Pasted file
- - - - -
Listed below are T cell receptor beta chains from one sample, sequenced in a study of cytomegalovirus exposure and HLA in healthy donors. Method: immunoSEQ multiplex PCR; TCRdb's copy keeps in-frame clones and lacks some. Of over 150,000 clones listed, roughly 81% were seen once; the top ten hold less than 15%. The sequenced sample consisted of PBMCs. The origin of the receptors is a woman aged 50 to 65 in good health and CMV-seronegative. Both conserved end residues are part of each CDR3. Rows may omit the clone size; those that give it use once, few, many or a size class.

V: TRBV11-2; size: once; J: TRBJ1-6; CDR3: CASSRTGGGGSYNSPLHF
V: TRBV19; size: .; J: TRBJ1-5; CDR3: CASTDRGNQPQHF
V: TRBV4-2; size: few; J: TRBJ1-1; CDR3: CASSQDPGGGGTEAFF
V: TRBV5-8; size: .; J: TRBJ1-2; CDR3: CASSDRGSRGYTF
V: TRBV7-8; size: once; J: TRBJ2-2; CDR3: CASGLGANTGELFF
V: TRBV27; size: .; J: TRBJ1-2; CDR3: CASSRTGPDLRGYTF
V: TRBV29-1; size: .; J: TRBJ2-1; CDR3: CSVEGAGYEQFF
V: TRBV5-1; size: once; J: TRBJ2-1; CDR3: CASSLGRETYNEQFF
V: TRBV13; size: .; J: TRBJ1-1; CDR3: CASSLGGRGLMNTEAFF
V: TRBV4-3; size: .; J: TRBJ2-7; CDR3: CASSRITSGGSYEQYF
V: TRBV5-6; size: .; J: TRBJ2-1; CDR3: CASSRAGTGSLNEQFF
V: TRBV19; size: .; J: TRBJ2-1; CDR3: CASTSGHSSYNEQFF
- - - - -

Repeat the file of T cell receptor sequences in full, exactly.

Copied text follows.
Listed below are T cell receptor beta chains from one sample, sequenced in a study of cytomegalovirus exposure and HLA in healthy donors. Method: immunoSEQ multiplex PCR; TCRdb's copy keeps in-frame clones and lacks some. Of over 150,000 clones listed, roughly 81% were seen once; the top ten hold less than 15%. The sequenced sample consisted of PBMCs. The origin of the receptors is a woman aged 50 to 65 in good health and CMV-seronegative. Both conserved end residues are part of each CDR3. Rows may omit the clone size; those that give it use once, few, many or a size class.

V: TRBV11-2; size: once; J: TRBJ1-6; CDR3: CASSRTGGGGSYNSPLHF
V: TRBV19; size: .; J: TRBJ1-5; CDR3: CASTDRGNQPQHF
V: TRBV4-2; size: few; J: TRBJ1-1; CDR3: CASSQDPGGGGTEAFF
V: TRBV5-8; size: .; J: TRBJ1-2; CDR3: CASSDRGSRGYTF
V: TRBV7-8; size: once; J: TRBJ2-2; CDR3: CASGLGANTGELFF
V: TRBV27; size: .; J: TRBJ1-2; CDR3: CASSRTGPDLRGYTF
V: TRBV29-1; size: .; J: TRBJ2-1; CDR3: CSVEGAGYEQFF
V: TRBV5-1; size: once; J: TRBJ2-1; CDR3: CASSLGRETYNEQFF
V: TRBV13; size: .; J: TRBJ1-1; CDR3: CASSLGGRGLMNTEAFF
V: TRBV4-3; size: .; J: TRBJ2-7; CDR3: CASSRITSGGSYEQYF
V: TRBV5-6; size: .; J: TRBJ2-1; CDR3: CASSRAGTGSLNEQFF
V: TRBV19; size: .; J: TRBJ2-1; CDR3: CASTSGHSSYNEQFF